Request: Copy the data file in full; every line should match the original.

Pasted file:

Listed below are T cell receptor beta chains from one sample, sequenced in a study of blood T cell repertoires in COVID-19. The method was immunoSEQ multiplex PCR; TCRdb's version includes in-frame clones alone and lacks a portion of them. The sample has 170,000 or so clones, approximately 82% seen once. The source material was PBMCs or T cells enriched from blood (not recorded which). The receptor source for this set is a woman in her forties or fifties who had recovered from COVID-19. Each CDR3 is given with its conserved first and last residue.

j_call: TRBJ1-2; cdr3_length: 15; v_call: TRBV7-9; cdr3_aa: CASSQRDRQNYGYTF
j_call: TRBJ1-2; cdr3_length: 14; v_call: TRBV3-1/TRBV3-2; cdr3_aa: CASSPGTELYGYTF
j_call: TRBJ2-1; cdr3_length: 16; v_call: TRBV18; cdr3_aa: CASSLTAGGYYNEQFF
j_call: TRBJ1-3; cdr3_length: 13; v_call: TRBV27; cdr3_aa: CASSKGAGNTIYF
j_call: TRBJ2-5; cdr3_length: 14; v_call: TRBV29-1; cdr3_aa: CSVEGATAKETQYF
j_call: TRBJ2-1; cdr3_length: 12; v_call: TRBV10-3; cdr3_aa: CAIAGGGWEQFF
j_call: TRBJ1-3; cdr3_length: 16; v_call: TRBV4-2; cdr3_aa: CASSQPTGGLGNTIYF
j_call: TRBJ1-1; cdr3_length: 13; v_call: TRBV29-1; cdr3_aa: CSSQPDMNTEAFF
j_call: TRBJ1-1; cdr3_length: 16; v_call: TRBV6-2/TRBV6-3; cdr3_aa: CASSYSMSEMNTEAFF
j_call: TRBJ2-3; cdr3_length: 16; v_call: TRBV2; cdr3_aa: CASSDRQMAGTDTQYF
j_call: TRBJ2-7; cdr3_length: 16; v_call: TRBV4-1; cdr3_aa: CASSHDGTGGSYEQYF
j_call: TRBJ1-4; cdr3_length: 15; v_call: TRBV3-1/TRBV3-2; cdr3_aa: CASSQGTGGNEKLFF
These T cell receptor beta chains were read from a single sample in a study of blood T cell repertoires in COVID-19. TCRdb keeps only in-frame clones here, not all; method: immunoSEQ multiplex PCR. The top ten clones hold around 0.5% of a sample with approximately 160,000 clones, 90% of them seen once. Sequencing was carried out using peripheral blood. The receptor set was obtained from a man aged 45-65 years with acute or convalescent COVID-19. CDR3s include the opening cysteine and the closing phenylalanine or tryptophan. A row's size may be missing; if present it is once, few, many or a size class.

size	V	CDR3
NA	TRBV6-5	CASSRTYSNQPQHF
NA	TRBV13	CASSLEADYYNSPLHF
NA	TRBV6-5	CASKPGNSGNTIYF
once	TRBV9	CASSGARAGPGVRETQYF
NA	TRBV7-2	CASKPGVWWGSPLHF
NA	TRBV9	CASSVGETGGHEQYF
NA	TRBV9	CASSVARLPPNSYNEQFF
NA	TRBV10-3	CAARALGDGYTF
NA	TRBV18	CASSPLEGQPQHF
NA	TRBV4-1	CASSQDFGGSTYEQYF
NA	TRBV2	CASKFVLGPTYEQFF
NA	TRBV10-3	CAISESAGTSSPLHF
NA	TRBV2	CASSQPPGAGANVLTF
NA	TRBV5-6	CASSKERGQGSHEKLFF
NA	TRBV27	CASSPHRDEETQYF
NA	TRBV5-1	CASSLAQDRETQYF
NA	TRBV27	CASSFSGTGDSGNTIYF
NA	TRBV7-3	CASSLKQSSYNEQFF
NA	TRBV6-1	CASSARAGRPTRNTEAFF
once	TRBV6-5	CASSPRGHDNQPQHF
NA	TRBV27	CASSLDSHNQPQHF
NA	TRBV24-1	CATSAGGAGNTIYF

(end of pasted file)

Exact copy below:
Listed below are T cell receptor beta chains from one sample, sequenced in a study of blood T cell repertoires in COVID-19. The method was immunoSEQ multiplex PCR; TCRdb's version includes in-frame clones alone and lacks a portion of them. The sample has 170,000 or so clones, approximately 82% seen once. The source material was PBMCs or T cells enriched from blood (not recorded which). The receptor source for this set is a woman in her forties or fifties who had recovered from COVID-19. Each CDR3 is given with its conserved first and last residue.

j_call: TRBJ1-2; cdr3_length: 15; v_call: TRBV7-9; cdr3_aa: CASSQRDRQNYGYTF
j_call: TRBJ1-2; cdr3_length: 14; v_call: TRBV3-1/TRBV3-2; cdr3_aa: CASSPGTELYGYTF
j_call: TRBJ2-1; cdr3_length: 16; v_call: TRBV18; cdr3_aa: CASSLTAGGYYNEQFF
j_call: TRBJ1-3; cdr3_length: 13; v_call: TRBV27; cdr3_aa: CASSKGAGNTIYF
j_call: TRBJ2-5; cdr3_length: 14; v_call: TRBV29-1; cdr3_aa: CSVEGATAKETQYF
j_call: TRBJ2-1; cdr3_length: 12; v_call: TRBV10-3; cdr3_aa: CAIAGGGWEQFF
j_call: TRBJ1-3; cdr3_length: 16; v_call: TRBV4-2; cdr3_aa: CASSQPTGGLGNTIYF
j_call: TRBJ1-1; cdr3_length: 13; v_call: TRBV29-1; cdr3_aa: CSSQPDMNTEAFF
j_call: TRBJ1-1; cdr3_length: 16; v_call: TRBV6-2/TRBV6-3; cdr3_aa: CASSYSMSEMNTEAFF
j_call: TRBJ2-3; cdr3_length: 16; v_call: TRBV2; cdr3_aa: CASSDRQMAGTDTQYF
j_call: TRBJ2-7; cdr3_length: 16; v_call: TRBV4-1; cdr3_aa: CASSHDGTGGSYEQYF
j_call: TRBJ1-4; cdr3_length: 15; v_call: TRBV3-1/TRBV3-2; cdr3_aa: CASSQGTGGNEKLFF
These T cell receptor beta chains were read from a single sample in a study of blood T cell repertoires in COVID-19. TCRdb keeps only in-frame clones here, not all; method: immunoSEQ multiplex PCR. The top ten clones hold around 0.5% of a sample with approximately 160,000 clones, 90% of them seen once. Sequencing was carried out using peripheral blood. The receptor set was obtained from a man aged 45-65 years with acute or convalescent COVID-19. CDR3s include the opening cysteine and the closing phenylalanine or tryptophan. A row's size may be missing; if present it is once, few, many or a size class.

size	V	CDR3
NA	TRBV6-5	CASSRTYSNQPQHF
NA	TRBV13	CASSLEADYYNSPLHF
NA	TRBV6-5	CASKPGNSGNTIYF
once	TRBV9	CASSGARAGPGVRETQYF
NA	TRBV7-2	CASKPGVWWGSPLHF
NA	TRBV9	CASSVGETGGHEQYF
NA	TRBV9	CASSVARLPPNSYNEQFF
NA	TRBV10-3	CAARALGDGYTF
NA	TRBV18	CASSPLEGQPQHF
NA	TRBV4-1	CASSQDFGGSTYEQYF
NA	TRBV2	CASKFVLGPTYEQFF
NA	TRBV10-3	CAISESAGTSSPLHF
NA	TRBV2	CASSQPPGAGANVLTF
NA	TRBV5-6	CASSKERGQGSHEKLFF
NA	TRBV27	CASSPHRDEETQYF
NA	TRBV5-1	CASSLAQDRETQYF
NA	TRBV27	CASSFSGTGDSGNTIYF
NA	TRBV7-3	CASSLKQSSYNEQFF
NA	TRBV6-1	CASSARAGRPTRNTEAFF
once	TRBV6-5	CASSPRGHDNQPQHF
NA	TRBV27	CASSLDSHNQPQHF
NA	TRBV24-1	CATSAGGAGNTIYF